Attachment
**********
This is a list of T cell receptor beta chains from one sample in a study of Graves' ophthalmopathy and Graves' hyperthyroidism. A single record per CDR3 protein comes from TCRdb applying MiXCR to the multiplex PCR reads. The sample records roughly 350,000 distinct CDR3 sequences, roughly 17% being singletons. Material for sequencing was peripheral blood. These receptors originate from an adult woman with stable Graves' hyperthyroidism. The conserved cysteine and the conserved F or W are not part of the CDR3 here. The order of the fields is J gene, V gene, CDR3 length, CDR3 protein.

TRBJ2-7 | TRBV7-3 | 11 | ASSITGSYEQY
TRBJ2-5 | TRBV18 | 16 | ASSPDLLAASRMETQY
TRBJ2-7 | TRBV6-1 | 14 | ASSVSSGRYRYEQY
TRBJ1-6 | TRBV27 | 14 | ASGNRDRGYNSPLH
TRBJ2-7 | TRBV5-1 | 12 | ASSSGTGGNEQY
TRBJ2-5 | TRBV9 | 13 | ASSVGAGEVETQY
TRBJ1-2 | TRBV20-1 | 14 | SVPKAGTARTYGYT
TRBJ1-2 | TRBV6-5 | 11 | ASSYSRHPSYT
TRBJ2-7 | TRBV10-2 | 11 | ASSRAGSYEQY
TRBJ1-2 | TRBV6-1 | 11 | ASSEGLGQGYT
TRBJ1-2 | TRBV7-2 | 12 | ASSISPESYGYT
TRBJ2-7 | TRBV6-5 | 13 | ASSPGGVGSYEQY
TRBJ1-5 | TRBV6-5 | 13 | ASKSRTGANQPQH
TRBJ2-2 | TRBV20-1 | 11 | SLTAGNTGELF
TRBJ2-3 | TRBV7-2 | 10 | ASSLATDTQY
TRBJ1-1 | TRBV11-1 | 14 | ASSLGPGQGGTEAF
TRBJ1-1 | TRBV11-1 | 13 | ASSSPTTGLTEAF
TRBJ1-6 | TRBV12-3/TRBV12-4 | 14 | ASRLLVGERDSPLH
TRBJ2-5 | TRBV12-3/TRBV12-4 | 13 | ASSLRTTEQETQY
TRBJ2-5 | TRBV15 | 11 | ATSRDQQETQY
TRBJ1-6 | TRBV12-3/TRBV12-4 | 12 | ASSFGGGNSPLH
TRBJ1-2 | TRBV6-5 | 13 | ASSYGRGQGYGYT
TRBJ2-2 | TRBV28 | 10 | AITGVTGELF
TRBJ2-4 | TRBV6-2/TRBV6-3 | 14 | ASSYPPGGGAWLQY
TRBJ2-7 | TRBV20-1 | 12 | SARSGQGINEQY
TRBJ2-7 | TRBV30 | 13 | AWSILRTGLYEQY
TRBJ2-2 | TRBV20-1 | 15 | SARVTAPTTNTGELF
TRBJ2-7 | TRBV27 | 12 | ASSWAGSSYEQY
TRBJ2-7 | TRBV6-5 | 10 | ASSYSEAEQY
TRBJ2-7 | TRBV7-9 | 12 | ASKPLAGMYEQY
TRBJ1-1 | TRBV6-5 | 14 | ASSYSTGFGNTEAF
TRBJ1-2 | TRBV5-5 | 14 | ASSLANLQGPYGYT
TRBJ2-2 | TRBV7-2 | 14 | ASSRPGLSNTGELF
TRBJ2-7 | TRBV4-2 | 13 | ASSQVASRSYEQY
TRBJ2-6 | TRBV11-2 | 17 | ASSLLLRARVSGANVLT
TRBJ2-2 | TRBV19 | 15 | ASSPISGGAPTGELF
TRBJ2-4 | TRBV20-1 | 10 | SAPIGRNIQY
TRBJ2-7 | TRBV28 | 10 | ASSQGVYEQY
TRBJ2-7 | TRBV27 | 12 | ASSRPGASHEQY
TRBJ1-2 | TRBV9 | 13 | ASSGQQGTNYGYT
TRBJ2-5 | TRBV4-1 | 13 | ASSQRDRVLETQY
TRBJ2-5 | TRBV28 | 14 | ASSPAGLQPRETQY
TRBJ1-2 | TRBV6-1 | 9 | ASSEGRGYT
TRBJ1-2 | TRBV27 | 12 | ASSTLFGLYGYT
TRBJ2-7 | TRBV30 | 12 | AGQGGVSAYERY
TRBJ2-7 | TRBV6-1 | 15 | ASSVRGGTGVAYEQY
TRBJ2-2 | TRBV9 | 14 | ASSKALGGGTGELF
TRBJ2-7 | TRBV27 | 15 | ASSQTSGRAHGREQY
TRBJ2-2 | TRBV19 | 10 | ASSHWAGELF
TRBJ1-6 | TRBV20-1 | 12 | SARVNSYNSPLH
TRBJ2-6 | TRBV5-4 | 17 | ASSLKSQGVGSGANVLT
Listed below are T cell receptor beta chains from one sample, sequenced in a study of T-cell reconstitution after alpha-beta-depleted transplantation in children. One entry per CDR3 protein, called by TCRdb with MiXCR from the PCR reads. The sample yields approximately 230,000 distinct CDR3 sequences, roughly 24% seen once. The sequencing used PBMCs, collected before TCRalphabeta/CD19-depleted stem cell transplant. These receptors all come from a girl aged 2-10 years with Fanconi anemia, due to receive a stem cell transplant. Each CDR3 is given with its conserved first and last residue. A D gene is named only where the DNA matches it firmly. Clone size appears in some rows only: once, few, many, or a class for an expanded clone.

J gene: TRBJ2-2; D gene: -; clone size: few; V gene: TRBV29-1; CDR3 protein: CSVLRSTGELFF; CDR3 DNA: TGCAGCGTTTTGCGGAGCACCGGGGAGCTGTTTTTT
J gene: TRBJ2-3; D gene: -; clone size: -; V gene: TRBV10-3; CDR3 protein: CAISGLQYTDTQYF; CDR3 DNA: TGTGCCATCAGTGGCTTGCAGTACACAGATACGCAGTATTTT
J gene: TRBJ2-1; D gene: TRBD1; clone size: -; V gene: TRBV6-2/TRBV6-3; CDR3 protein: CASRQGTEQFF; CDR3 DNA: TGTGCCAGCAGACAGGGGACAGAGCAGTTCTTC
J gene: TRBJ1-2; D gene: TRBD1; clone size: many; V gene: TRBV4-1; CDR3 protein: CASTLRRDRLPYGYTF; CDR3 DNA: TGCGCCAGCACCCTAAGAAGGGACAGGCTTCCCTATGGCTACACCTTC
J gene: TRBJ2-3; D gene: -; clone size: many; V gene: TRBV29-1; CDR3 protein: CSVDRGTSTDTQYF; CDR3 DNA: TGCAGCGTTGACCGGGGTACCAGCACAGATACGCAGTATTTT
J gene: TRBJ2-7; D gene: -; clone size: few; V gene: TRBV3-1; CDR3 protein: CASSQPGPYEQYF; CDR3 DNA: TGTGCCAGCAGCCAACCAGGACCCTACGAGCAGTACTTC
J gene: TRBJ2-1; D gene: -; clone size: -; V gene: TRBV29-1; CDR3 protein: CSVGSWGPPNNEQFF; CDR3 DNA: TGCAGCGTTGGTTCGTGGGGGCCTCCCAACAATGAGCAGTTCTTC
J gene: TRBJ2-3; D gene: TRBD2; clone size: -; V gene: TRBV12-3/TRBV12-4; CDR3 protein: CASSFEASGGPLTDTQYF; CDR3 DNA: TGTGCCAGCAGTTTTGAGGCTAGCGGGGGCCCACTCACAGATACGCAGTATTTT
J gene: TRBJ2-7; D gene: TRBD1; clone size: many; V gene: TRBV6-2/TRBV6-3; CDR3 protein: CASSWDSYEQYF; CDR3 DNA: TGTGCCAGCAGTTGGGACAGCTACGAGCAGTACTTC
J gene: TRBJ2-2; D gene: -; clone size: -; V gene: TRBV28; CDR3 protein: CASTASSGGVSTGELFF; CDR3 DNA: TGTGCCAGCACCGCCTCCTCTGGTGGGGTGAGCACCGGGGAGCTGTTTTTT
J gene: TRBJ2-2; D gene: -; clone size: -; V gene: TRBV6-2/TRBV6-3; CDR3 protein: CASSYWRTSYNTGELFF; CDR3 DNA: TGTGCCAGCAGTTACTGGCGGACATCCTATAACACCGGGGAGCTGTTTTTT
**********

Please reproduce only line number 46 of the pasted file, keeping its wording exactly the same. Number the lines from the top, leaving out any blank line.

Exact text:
TRBJ2-7 | TRBV30 | 12 | AGQGGVSAYERY